The door burst open and Jim Kehoe strode into the tiny office, with the vice chancellor of the University of Maryland-Eastern Shore trying to keep up with him.
"Messages?" Kehoe asked a secretary, then without waiting for an answer turned to a visitor and said, "I'll be with you in one minute.You just sit right down and make a couple of important decisions, okay?"
Turning to walk into his own office, Kehoe spotted a student, standing in a corner, almost shying away from the energy Kehoe had carried into the room with him.
"You need me?" Kehoe asked.
The youngster nodded, handing some forms to Kehoe.
"Okay, Maurice," Kehoe said, finding the name on the form, "do we need to do this now or can we do it later?"
Later, was the answer.
"Fine then," Kehoe said. "You just come back anytime you want. I'll be here until about midnight."
With that, Jim Kehoe, technically UMES's "part-time" athletic director, turned, picked up the messages the secretary had put in front of him and walked into his office, ready to begin a 12- to 14-hour day.
He is 61 now and it has been 12 months since he retired after nine years as athletic director at the University of Maryland. But Kehoe looks and sounds little different today than when he was Terrapin track coach.
The crew-cut hair, the flashy clothes, the flag pin in his lapel, the spring in his step and the strident, urgent tones in which he speaks are all still there.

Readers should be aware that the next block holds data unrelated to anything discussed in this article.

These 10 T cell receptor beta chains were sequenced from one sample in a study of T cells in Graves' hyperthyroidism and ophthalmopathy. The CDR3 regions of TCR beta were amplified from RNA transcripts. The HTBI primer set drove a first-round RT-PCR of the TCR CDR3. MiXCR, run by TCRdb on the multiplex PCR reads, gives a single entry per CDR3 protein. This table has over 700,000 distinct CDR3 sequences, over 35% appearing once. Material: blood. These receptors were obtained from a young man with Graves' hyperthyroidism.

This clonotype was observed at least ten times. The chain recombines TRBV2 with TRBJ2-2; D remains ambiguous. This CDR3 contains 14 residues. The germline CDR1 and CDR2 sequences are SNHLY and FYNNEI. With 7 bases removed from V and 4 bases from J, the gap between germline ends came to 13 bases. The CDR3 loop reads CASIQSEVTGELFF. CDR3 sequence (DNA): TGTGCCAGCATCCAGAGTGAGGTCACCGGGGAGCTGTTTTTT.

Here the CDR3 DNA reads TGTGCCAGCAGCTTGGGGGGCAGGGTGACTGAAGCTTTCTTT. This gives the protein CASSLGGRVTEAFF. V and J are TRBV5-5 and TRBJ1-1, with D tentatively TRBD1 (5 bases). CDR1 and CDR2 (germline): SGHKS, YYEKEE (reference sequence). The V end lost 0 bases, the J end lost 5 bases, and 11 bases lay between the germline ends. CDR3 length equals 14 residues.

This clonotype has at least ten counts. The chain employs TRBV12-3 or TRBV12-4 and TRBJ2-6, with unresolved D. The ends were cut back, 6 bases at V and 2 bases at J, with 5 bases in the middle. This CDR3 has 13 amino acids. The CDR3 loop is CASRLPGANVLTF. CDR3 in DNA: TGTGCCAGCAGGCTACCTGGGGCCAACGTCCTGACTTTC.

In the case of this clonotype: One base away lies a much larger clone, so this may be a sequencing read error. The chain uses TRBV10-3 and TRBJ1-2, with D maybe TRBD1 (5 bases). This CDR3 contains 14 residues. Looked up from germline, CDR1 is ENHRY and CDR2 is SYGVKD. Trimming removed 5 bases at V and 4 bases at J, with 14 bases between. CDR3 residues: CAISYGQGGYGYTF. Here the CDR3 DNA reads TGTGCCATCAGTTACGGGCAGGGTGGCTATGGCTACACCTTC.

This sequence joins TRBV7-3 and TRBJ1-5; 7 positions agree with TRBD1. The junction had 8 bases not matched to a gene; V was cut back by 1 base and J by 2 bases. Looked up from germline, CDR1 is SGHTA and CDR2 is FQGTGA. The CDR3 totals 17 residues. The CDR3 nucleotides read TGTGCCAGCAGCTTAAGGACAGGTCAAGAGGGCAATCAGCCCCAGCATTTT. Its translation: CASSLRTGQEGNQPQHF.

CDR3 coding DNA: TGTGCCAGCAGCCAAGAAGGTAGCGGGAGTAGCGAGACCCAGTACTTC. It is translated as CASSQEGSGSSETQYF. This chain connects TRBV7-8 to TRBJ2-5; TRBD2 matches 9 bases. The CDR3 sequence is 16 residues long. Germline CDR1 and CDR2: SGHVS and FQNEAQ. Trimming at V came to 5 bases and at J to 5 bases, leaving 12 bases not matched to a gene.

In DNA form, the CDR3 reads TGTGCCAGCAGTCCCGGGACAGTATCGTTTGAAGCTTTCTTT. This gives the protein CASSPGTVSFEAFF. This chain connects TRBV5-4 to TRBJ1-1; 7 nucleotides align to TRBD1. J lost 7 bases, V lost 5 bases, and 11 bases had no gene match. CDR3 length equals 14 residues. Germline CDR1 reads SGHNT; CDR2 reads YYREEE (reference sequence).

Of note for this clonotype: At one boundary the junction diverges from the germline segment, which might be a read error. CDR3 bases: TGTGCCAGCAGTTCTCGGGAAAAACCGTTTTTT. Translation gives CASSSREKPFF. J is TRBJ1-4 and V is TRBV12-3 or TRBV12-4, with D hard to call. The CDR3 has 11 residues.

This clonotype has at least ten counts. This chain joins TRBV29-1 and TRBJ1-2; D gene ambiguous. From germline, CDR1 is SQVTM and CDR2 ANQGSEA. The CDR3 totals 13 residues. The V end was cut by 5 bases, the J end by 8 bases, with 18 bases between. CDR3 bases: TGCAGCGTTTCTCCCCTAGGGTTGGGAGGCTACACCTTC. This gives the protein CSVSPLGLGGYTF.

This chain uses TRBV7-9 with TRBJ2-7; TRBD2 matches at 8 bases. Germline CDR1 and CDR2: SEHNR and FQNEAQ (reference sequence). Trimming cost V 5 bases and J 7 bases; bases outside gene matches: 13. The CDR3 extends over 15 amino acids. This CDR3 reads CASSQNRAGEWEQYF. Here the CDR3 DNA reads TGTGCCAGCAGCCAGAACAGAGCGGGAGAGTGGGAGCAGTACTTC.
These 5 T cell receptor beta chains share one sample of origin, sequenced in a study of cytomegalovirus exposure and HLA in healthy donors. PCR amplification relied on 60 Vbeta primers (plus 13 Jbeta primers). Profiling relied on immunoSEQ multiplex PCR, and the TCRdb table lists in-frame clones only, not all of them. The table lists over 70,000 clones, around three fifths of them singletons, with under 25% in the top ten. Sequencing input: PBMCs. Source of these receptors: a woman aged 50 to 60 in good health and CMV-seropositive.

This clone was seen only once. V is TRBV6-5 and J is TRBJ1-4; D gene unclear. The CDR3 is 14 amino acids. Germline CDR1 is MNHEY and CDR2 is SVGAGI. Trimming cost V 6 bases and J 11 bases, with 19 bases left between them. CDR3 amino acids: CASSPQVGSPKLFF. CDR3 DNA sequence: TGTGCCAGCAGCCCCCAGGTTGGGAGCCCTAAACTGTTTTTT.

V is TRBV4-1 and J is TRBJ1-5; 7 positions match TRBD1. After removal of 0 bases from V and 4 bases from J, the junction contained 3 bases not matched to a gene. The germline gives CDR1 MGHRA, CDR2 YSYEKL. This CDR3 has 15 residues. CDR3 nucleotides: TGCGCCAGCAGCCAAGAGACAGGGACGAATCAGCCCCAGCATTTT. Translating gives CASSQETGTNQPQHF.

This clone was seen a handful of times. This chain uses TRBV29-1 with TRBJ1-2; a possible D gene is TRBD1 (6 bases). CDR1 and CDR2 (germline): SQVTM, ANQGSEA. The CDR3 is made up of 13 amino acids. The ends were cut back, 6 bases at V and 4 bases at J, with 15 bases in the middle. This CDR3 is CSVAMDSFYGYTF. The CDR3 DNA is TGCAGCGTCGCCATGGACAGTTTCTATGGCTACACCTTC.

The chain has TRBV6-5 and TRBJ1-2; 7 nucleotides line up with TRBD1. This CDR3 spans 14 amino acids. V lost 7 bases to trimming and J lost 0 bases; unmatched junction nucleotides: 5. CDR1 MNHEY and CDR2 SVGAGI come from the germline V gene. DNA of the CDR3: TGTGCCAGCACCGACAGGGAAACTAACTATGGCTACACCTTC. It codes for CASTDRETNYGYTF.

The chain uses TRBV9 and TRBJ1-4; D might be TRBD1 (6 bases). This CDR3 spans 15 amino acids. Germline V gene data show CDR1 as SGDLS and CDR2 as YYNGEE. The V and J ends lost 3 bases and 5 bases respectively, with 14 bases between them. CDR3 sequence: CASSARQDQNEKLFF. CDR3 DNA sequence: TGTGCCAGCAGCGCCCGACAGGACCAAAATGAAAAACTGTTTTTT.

Kehoe does not find his current position, heading the athletic department of a tiny, predominantly black school, out of sync with his past.
"This is a part of the University of Maryland system; that makes it important to me," he said. "I know every road in this state. I would do anything for the university. I am Maryland. That's why I'm here. To help the university."
He has moved from the plush office he occupied in College Park to a tiny room with bare, cinderblock walls. It contains only a small desk, three chairs and a football poster.
After operating one of the nation's most successful athletic programs for nine years, a $3 million annual operation, he now is running an athletic program with an operating budget of less than $100,000 which finished more than $150,000 in the red a year ago.
Perhaps that is why Kehoe is here.
"I've always been a man who likes a challenge," he said, rocking forward in his chair. "When they asked me to come down here and look the place over in the spring, I did it. And when I saw what the situation looked like here I just had to help out. I felt needed."